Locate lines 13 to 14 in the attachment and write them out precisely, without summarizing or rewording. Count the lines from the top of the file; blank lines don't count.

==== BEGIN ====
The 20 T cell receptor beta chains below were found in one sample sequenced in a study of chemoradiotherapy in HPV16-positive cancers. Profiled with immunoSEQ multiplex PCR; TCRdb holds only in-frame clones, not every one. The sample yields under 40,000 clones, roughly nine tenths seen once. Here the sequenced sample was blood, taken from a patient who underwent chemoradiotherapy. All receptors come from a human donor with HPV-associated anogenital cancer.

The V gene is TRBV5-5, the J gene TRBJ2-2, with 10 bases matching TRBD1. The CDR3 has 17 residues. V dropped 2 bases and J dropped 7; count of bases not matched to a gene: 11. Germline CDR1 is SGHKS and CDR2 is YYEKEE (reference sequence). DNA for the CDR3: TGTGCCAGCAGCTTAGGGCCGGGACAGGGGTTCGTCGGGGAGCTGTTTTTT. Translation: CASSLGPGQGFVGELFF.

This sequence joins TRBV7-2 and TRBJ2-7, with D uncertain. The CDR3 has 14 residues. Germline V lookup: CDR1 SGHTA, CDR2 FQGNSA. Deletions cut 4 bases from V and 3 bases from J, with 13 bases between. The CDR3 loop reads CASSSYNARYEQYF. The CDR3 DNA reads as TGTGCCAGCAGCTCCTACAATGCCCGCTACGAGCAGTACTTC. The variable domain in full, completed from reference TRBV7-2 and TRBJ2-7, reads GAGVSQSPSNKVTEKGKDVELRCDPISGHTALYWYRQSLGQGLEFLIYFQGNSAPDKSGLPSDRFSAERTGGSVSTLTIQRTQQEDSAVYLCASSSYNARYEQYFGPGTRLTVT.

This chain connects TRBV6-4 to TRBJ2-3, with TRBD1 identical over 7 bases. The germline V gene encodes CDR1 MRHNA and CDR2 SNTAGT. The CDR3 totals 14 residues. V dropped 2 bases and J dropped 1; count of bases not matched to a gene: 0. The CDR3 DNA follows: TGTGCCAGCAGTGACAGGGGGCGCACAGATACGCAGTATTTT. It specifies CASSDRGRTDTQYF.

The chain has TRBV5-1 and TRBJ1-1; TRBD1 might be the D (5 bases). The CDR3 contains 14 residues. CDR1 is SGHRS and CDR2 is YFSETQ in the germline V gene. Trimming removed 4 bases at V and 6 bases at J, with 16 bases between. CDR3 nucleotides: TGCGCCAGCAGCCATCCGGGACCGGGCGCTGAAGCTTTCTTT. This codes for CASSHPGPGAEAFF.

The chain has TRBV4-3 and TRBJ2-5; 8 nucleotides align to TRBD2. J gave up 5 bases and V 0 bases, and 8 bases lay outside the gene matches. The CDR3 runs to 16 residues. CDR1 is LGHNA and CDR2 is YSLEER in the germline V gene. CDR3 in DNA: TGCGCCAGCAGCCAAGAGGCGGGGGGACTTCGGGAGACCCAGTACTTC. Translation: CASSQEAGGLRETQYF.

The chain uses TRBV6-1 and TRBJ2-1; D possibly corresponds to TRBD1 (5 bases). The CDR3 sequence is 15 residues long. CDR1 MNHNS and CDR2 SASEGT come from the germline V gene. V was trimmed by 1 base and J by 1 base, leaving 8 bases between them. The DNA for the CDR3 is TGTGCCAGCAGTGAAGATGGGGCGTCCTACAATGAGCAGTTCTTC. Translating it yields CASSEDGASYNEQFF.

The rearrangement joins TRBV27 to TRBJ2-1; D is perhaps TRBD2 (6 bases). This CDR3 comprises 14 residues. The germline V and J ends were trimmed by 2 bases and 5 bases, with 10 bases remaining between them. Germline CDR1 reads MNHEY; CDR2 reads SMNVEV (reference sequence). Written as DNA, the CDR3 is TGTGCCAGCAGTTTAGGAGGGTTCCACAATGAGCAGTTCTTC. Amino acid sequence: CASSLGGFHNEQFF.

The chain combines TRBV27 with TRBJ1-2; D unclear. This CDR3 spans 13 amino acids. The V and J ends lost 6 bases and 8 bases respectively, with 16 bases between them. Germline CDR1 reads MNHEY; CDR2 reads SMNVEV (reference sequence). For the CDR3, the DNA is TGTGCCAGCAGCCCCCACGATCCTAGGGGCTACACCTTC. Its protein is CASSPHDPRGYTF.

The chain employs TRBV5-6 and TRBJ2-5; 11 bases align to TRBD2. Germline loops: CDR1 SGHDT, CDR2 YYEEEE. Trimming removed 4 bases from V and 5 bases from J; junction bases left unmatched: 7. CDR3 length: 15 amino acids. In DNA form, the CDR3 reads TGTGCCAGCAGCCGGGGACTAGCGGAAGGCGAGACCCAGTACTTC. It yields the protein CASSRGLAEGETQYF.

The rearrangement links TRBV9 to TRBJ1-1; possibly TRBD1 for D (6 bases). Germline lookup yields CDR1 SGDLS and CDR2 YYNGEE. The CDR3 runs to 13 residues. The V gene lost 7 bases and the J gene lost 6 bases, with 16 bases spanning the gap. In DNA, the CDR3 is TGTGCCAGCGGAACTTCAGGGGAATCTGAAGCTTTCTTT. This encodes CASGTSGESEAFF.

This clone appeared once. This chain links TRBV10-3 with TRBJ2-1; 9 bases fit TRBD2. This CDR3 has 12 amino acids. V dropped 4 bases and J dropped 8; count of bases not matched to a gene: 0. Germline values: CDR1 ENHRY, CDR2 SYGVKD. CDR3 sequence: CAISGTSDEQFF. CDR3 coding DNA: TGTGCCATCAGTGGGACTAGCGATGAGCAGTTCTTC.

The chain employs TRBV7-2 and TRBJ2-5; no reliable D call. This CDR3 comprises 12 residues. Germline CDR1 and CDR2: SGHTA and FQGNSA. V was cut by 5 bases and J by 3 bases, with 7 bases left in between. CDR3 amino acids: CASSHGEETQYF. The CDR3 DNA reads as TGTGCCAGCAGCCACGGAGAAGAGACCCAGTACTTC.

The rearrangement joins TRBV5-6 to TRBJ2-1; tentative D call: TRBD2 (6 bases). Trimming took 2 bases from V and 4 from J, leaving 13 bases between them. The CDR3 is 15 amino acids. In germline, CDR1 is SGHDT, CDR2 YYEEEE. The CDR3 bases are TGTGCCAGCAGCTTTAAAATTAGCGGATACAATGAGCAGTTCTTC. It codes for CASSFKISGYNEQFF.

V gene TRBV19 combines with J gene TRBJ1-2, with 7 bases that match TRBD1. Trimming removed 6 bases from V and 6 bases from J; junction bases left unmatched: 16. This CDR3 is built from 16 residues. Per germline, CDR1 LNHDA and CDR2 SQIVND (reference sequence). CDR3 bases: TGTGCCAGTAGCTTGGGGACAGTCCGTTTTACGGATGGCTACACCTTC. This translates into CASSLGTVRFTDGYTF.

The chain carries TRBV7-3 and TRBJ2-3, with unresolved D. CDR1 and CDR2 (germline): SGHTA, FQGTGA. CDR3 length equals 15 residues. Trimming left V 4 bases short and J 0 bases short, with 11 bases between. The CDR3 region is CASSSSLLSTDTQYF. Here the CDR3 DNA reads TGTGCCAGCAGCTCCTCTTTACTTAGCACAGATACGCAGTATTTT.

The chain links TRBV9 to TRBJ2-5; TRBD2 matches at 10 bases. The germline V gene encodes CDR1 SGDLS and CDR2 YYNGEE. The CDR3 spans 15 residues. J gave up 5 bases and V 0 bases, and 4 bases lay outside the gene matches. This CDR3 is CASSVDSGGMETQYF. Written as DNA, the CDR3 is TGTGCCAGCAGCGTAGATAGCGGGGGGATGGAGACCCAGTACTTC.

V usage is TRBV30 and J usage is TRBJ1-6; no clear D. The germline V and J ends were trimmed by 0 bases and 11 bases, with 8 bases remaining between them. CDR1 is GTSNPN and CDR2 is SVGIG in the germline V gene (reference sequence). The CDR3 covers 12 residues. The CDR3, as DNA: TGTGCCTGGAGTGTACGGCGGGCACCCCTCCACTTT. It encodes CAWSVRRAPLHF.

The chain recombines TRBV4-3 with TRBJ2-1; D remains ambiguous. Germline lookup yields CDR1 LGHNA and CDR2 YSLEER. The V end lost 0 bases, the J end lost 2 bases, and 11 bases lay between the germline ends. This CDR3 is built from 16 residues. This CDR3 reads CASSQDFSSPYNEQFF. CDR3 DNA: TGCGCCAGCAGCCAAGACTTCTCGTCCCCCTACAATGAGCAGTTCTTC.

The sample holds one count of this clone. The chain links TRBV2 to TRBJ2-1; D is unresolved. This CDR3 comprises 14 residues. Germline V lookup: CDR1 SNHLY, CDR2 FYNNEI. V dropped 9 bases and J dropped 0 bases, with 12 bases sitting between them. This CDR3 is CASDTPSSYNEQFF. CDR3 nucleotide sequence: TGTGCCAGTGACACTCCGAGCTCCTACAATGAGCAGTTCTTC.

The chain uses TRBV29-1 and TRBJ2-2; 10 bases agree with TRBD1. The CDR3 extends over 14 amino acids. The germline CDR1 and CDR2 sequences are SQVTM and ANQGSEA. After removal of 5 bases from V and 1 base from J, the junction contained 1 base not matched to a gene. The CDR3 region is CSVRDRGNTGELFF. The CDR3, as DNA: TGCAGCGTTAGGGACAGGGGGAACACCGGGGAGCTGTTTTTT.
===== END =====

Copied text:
The chain employs TRBV7-2 and TRBJ2-5; no reliable D call. This CDR3 comprises 12 residues. Germline CDR1 and CDR2: SGHTA and FQGNSA. V was cut by 5 bases and J by 3 bases, with 7 bases left in between. CDR3 amino acids: CASSHGEETQYF. The CDR3 DNA reads as TGTGCCAGCAGCCACGGAGAAGAGACCCAGTACTTC.

The rearrangement joins TRBV5-6 to TRBJ2-1; tentative D call: TRBD2 (6 bases). Trimming took 2 bases from V and 4 from J, leaving 13 bases between them. The CDR3 is 15 amino acids. In germline, CDR1 is SGHDT, CDR2 YYEEEE. The CDR3 bases are TGTGCCAGCAGCTTTAAAATTAGCGGATACAATGAGCAGTTCTTC. It codes for CASSFKISGYNEQFF.